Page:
- And the wind shall say: "Here were decent godless people:
Their only monument the asphalt road
And a thousand lost golf balls."
- When the Stranger says: "What is the meaning of this city ?
Do you huddle close together because you love each other?"
What will you answer? "We all dwell together
To make money from each other"? or "This is a community"?
- Oh my soul, be prepared for the coming of the Stranger.
Be prepared for him who knows how to ask questions.
- There is one who remembers the way to your door:
Life you may evade, but Death you shall not.
You shall not deny the Stranger.
- They constantly try to escape
From the darkness outside and within
By dreaming of systems so perfect that no one will need to be good.
But the man that is shall shadow
The man that pretends to be.
- Then it seemed as if men must proceed from light to light, in the light of the Word,
Through the Passion and Sacrifice saved in spite of their negative being;
Bestial as always before, carnal, self seeking as always before, selfish and purblind as ever before,
Yet always struggling, always reaffirming,always resuming their march on the way that was lit by the light;
Often halting, loitering, straying, delaying, returning, yet following no other way.
- But it seems that something has happened that has never happened before: though we know not just when, or why, or how, or where.
Men have left GOD not for other gods, they say, but for no God; and this has never happened before
That men both deny gods and worship gods, professing first Reason,
And then Money, and Power, and what they call Life, or Race, or Dialectic.
- What have we to do but stand with empty hands and palms turned upwards in an age which advances progressively backwards?
- There came one who spoke of the shame of Jerusalem
And the holy places defiled;
Peter the Hermit, scourging with words.
And among his hearers were a few good men,
Many who were evil,
And most who were neither,
Like all men in all places.
- In spite of all the dishonour,
the broken standards, the broken lives,
The broken faith in one place or another,
There was something left that was more than the tales
Of old men on winter evenings.
- Our age is an age of moderate virtue
And moderate vice
- The soul of Man must quicken to creation.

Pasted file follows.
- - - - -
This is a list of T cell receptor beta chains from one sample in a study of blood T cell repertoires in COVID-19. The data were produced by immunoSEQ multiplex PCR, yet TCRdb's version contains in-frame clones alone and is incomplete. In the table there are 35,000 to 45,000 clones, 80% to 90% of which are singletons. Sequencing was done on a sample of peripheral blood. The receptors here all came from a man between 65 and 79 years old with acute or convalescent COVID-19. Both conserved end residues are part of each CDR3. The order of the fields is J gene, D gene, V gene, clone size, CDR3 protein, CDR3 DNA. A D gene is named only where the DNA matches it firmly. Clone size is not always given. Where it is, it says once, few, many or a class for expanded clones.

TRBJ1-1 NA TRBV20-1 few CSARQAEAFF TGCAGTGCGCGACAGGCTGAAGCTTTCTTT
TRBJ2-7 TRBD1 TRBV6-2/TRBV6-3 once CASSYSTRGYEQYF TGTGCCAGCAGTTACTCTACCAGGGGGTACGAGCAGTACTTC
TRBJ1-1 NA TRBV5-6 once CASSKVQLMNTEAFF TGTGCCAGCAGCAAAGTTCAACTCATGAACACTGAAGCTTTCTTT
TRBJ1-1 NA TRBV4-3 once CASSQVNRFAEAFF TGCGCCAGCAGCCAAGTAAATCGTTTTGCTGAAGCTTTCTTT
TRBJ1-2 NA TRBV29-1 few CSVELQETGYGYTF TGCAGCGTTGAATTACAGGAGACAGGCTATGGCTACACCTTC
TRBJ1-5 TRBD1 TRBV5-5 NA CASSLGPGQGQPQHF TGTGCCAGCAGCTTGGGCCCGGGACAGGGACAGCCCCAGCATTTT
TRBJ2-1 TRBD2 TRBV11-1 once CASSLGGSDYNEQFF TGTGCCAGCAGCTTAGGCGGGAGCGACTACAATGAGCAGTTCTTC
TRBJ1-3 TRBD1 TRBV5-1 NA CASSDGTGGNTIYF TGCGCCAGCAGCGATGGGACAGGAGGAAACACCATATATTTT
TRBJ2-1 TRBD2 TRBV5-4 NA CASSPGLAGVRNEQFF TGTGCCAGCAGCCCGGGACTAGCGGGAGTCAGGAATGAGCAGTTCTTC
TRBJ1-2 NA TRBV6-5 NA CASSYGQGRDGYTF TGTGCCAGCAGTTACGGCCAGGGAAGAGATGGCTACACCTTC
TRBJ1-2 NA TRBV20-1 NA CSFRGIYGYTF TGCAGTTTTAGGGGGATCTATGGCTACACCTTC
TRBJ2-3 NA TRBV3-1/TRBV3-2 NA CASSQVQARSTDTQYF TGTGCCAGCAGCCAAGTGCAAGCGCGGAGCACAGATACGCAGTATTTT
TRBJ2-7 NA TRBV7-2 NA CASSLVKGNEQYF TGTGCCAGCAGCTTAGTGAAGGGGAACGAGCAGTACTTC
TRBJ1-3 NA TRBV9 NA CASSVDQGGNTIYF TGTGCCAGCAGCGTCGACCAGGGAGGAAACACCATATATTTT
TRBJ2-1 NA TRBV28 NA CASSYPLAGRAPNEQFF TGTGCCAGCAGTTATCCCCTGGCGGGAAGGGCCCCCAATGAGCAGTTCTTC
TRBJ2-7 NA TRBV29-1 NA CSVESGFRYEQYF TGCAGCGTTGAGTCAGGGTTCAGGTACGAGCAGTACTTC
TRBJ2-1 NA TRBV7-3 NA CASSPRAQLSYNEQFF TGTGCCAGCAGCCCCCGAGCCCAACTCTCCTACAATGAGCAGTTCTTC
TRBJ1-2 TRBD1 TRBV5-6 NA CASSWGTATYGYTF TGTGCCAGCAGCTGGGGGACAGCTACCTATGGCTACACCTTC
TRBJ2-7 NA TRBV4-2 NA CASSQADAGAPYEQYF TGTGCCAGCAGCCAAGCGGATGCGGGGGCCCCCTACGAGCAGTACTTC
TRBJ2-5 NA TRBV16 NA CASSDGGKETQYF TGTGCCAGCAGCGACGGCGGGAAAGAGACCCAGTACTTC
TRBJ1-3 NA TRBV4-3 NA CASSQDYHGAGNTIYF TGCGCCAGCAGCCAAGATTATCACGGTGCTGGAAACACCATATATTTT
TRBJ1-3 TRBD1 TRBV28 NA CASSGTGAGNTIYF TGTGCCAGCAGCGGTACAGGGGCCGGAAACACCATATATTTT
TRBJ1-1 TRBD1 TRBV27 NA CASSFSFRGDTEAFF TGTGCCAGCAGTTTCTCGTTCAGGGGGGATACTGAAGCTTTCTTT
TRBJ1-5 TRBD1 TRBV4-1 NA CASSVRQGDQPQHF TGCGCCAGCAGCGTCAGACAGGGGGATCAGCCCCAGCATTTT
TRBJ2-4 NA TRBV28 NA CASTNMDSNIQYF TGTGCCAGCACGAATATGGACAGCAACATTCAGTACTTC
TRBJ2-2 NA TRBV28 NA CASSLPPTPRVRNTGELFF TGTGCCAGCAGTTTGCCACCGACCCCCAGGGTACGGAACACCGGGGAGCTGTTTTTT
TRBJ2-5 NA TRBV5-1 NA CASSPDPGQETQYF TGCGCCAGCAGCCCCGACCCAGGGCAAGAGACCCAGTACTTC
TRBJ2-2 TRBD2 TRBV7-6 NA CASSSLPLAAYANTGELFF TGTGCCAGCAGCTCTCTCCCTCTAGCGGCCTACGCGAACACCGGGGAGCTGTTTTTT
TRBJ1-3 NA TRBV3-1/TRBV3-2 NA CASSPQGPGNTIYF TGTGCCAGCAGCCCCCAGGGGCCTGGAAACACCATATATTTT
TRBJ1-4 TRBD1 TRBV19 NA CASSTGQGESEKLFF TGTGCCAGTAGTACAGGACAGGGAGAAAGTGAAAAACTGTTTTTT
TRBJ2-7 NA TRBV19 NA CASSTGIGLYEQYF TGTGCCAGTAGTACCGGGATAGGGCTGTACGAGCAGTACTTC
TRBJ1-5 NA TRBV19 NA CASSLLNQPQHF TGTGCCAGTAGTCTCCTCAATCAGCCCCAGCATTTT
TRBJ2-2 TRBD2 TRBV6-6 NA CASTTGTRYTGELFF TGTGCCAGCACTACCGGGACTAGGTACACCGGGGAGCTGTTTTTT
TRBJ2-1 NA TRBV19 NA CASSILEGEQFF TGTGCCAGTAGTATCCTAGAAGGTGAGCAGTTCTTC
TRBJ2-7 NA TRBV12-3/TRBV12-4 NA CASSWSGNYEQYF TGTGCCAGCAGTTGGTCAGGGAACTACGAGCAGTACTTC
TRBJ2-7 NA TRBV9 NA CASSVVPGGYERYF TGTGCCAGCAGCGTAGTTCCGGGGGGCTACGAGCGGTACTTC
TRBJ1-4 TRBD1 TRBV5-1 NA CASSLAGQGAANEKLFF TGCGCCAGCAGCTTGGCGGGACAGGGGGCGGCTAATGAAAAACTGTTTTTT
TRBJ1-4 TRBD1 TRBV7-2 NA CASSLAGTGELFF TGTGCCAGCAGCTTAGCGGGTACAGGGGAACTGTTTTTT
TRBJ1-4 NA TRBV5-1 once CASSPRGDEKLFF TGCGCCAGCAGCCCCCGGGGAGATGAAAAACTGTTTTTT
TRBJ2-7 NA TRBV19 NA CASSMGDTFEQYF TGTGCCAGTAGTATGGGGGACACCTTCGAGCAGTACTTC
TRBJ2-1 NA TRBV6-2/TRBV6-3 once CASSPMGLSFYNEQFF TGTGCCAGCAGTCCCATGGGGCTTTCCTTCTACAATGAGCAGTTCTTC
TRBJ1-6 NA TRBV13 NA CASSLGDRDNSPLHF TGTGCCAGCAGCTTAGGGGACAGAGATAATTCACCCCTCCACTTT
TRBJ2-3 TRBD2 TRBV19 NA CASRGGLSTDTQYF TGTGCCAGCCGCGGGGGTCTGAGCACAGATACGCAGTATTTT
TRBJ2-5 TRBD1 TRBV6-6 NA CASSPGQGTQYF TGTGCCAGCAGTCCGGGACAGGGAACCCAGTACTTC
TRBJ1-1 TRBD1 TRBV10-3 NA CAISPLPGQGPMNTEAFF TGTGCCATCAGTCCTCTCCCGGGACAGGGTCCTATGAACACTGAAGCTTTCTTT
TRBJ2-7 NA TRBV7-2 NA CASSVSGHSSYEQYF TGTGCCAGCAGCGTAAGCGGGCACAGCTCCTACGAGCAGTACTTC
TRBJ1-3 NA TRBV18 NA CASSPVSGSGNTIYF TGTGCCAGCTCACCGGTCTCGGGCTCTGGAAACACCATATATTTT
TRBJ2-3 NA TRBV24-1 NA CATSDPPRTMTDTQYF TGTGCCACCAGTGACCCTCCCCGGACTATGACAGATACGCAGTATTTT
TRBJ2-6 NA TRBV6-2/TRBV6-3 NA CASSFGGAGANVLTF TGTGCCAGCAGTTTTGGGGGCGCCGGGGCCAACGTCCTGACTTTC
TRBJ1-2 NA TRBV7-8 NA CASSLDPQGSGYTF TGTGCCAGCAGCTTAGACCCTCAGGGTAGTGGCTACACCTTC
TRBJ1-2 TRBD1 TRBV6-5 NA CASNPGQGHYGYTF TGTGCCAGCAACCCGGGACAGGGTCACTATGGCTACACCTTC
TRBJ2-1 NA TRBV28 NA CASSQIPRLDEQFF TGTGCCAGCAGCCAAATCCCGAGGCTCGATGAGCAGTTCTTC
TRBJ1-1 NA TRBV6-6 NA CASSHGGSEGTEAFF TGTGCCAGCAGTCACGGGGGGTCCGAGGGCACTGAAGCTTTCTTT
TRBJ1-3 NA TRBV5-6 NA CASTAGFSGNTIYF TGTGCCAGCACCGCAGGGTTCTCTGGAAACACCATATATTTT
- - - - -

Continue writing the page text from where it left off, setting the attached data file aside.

- Out of the meaningless practical shapes of all that is living or lifeless
Joined with the artist's eye, new life, new form, new colour.
Out of the sea of sound the life of music,
Out of the slimy mud of words, out of the sleet and hail of verbal imprecisions,
Approximate thoughts and feelings, words that have taken the place of thoughts and feelings,
There spring the perfect order of speech, and the beauty of incantation.
- The work of creation is never without travail
The visible reminder of Invisible Light.
- O Light Invisible, we praise Thee!
Too bright for mortal vision.
- We see the light but see not whence it comes.
O Light Invisible, we glorify Thee!
- The Naming of Cats is a difficult matter,
It isn't just one of your holiday games;
You may think at first I'm as mad as a hatter
When I tell you, a cat must have THREE DIFFERENT NAMES.
- The Naming of Cats
- When the day's hustle and bustle is done,
Then the Gumbie Cat's work is but hardly begun.
- The Old Gumbie Cat
- Yes the Rum Tum Tugger is a Curious Cat —
And there isn't any call for me to shout it:
For he will do
As he do do
And there's no doing anything about it!
- The Rum Tum Tugger
- Jellicle Cats come out tonight,
Jellicle Cats come one come all:
The Jellicle Moon is shining bright —
Jellicles come to the Jellicle Ball.
- The Song of the Jellicles
- Old Deuteronomy's lived a long time;
He's a Cat who has lived many lives in succession.
He was famous in proverb and famous in rhyme
A long while before Queen Victoria's accession.
- Old Deuteronomy
- And we all say: OH!
Well I never!
Was there ever
A Cat so clever
As Magical Mr. Mistoffelees!
- Mr. Mistoffelees
- He's the bafflement of Scotland Yard, the Flying Squad's despair:
For when they reach the scene of crime — Macavity's not there!
- Macavity: The Mystery Cat
- Macavity, Macavity, there's no one like Macavity,
He's broken every human law, he breaks the law of gravity.
- Macavity: The Mystery Cat
- He always has an alibi, and one or two to spare:
At whatever time the deed took place-
Macavity wasn't there.
- Macavity: The Mystery Cat
- Macavity, Macavity, there's no one like Macavity,
For he's a fiend in feline shape, a monster of depravity.
You may meet him in a by-street, you may see him in the square —
But when a crime's discovered, then Macavity's not there!
- Macavity: The Mystery Cat
- They say that all the Cats whose wicked deeds are widely known
(I might mention Mungojerrie, I might mention Griddlebone)
Are nothing more than agents for the Cat who all the time
Just controls their operations: the Napoleon of Crime!
- Macavity: The Mystery Cat
- These modern productions are all very well,
But there's nothing to equal, from what I hear tell,
That moment of mystery
When I made history
As Firefrorefiddle, the Fiend of the Fell.
- Gus: The Theatre Cat
- You now have learned enough to see